Mega Man X3 is the newest Super Nintendo game to hit the Virtual Console on the Nintendo 3DS. The game is available for $7.99, but as I said before, I’m done with Virtual Console until I know what Nintendo’s plans are with the Switch.
Much like Mega Man X2, I was only able to play Mega Man X3 a handful of times as a kid due to the ludicrous price tag its physical cart has always carried. However, unlike Mega Man X2, I do have a lot of clear memories on this one, mostly because of a few crazy ideas it brought to the franchise.
The biggest addition is being able to play as Zero. However, unlike in the PlayStation games, Zero is available only in a limited capacity, able to be summoned on the fly mid-level if X needs a power boost. His sword and abilities aren’t half as powerful as they are in the PlayStation games, either, coming off as stubby and a bit awkward.
But certainly he’s more powerful than X, so what’s the risk of using him? Well, if he dies, players will never be able to use him again. Permadeath, gone from the game forever! Completionists beware of using Zero if you want to take him across the finish line. It’s a weird design choice, one that definitely wouldn’t fly today, and something that Mega Man had never seen before.
Armor, hearts, and Ride Armor
The Mega Man X series also distinguishes itself through the collectibles that are hidden throughout the levels. Heart capsules that expand X’s life meter, armor that gives him special power-ups. Capcom jams so many collectibles into Mega Man X that it feels like a Rare platformer, only the powerful are actually useful.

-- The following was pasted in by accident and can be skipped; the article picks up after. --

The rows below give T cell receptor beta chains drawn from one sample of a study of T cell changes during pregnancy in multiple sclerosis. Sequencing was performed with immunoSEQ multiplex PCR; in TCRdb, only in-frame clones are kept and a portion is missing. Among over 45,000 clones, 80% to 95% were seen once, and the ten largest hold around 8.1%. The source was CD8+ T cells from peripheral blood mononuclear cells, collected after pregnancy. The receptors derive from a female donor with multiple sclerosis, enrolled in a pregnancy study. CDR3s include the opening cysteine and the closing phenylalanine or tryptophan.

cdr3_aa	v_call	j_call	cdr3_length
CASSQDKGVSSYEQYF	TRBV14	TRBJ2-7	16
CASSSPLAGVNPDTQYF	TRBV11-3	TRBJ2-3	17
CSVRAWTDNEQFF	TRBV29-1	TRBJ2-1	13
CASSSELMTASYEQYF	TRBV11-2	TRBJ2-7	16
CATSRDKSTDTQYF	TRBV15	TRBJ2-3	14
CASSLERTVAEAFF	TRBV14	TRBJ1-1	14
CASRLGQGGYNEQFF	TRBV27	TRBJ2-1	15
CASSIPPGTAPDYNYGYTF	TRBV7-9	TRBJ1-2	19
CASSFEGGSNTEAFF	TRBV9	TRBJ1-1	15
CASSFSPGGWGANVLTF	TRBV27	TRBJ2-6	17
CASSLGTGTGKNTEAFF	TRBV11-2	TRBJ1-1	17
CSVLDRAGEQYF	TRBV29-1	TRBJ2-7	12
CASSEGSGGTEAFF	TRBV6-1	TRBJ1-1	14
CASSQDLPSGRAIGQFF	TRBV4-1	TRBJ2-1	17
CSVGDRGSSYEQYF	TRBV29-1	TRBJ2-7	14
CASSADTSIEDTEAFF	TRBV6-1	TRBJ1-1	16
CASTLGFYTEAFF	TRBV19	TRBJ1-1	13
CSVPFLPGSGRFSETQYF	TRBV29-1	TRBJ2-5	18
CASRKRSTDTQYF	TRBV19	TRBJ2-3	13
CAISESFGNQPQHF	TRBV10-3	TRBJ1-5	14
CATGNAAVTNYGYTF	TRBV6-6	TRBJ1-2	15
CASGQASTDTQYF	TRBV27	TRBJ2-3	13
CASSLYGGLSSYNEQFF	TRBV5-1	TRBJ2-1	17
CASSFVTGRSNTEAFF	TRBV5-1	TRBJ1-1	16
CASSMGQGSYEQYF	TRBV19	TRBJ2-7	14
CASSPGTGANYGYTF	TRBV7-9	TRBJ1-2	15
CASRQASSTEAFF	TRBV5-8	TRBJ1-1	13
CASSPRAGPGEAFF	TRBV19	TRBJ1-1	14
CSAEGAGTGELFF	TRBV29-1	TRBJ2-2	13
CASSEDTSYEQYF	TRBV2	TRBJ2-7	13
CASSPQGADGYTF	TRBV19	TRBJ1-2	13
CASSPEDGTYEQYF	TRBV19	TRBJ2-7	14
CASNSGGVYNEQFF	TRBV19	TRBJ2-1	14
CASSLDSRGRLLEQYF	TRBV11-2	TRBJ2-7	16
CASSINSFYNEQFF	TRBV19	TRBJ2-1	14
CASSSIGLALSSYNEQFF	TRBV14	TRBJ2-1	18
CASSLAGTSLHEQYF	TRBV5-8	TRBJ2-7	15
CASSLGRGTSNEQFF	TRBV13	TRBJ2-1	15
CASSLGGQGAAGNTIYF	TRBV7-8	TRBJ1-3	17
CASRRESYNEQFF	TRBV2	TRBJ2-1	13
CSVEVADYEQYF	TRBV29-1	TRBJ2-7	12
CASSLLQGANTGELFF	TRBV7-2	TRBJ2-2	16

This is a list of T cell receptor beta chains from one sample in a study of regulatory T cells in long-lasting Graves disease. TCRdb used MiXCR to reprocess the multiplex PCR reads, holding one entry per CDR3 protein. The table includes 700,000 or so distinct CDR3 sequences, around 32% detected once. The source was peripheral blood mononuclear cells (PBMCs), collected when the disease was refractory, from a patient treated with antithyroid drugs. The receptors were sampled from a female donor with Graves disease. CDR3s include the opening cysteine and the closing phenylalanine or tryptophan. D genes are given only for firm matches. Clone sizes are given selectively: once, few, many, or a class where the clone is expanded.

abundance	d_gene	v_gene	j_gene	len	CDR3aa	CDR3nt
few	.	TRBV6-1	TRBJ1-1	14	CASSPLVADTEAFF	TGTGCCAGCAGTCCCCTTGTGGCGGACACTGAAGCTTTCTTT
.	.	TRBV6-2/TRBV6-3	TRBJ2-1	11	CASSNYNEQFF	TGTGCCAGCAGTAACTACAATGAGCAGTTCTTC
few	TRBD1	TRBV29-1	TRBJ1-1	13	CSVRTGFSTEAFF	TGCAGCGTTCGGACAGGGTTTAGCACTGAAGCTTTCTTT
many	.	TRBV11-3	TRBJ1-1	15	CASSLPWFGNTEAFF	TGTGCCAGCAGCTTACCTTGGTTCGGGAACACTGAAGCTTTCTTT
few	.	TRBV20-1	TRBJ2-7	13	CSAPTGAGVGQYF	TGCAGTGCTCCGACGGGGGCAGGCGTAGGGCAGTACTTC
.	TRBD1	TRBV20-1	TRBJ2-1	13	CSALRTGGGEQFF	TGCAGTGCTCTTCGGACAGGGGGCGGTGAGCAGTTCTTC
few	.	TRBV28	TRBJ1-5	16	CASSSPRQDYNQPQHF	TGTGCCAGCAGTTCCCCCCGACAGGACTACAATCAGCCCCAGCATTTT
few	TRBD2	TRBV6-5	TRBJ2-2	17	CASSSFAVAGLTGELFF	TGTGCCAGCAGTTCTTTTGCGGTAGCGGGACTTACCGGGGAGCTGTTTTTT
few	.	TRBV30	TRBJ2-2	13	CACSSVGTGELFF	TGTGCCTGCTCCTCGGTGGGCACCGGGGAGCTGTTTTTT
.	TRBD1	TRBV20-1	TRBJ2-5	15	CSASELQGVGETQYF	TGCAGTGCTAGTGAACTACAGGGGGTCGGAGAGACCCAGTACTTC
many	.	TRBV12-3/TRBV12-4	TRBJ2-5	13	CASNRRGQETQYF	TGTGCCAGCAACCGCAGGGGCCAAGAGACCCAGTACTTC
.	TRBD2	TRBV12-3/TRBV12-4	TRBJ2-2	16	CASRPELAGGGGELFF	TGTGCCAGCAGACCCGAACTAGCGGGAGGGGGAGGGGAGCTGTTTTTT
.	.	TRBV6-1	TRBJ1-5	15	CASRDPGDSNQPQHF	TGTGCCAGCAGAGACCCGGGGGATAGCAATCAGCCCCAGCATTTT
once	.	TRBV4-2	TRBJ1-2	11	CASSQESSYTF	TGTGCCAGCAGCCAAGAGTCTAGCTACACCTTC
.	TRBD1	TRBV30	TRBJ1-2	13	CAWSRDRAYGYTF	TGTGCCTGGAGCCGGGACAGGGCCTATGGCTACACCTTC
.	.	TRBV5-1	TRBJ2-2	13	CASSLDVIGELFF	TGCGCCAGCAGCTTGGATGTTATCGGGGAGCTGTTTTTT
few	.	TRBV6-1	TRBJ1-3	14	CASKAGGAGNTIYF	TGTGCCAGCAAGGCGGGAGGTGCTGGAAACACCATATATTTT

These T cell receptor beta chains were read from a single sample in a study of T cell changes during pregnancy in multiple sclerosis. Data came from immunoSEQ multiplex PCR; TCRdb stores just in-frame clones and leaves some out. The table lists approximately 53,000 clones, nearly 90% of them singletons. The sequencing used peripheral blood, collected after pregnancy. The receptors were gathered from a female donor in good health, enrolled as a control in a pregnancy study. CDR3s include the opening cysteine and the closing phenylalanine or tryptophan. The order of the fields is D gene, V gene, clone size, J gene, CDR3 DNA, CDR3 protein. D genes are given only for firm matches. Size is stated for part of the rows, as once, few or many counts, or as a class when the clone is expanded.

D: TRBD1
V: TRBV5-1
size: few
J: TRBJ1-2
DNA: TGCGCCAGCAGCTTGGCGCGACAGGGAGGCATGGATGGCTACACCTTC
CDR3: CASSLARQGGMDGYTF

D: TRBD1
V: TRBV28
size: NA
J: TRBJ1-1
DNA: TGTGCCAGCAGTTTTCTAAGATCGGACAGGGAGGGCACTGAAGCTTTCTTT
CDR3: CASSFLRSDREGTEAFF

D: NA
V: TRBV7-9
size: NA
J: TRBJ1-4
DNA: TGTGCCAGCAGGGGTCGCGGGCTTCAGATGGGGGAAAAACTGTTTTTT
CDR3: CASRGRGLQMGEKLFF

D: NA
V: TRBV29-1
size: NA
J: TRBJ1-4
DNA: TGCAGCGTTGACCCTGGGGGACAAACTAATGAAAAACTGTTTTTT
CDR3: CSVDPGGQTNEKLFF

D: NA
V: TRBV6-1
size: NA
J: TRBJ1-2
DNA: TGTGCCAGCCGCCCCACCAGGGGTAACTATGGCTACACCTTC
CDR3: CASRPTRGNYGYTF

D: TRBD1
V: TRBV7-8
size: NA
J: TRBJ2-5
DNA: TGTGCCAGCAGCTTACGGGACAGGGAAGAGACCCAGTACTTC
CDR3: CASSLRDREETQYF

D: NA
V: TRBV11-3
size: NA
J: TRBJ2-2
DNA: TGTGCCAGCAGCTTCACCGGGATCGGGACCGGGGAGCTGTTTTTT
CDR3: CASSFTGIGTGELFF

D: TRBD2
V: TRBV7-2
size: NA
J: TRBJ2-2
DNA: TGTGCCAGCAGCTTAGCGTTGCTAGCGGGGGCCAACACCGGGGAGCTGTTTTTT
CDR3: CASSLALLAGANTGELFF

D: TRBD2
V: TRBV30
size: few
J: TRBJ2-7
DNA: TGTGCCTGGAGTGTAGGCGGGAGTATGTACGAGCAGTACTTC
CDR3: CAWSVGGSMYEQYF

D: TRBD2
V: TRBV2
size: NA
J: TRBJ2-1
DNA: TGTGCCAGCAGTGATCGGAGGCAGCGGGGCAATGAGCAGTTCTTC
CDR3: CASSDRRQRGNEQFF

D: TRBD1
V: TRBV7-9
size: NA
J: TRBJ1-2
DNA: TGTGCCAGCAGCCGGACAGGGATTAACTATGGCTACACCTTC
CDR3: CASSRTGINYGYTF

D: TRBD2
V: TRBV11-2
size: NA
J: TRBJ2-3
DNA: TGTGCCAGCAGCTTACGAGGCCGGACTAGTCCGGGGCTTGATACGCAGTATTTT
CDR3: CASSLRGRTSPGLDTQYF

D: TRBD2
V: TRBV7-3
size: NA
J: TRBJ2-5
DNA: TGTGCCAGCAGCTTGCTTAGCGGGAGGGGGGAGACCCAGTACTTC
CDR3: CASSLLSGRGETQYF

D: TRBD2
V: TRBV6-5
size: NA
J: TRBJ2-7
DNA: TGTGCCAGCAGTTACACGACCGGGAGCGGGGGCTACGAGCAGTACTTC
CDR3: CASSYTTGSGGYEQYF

Mega Man X3 has yet another collectible that no other game in the series has, and that’s the Ride Armor. Scattered throughout the levels are pieces of giant robotic vehicles, similar to the ones found in a few stages of the first game. Mega Man X3 lets players seek out blueprints for these armor pieces, and when found, they can summon special armor through giant teleportation platforms. Armor jets for air combat, crazy frog legs for underwater exploration.
It’s just one of the many additions that Mega Man X3 adds to the formula, but for some reason, Capcom abandoned the idea for future games, making Mega Man X3’s design choices unique once again.
Mega Man X3 is different enough to create the memories that Mega Man X2 failed to create. I wouldn’t call it as balanced or as revolutionary as the first game, and it was quickly overshadowed by Mega Man X4 and Mega Man X5. But for $7.99 on the Nintendo 3DS, it’s a solid buy.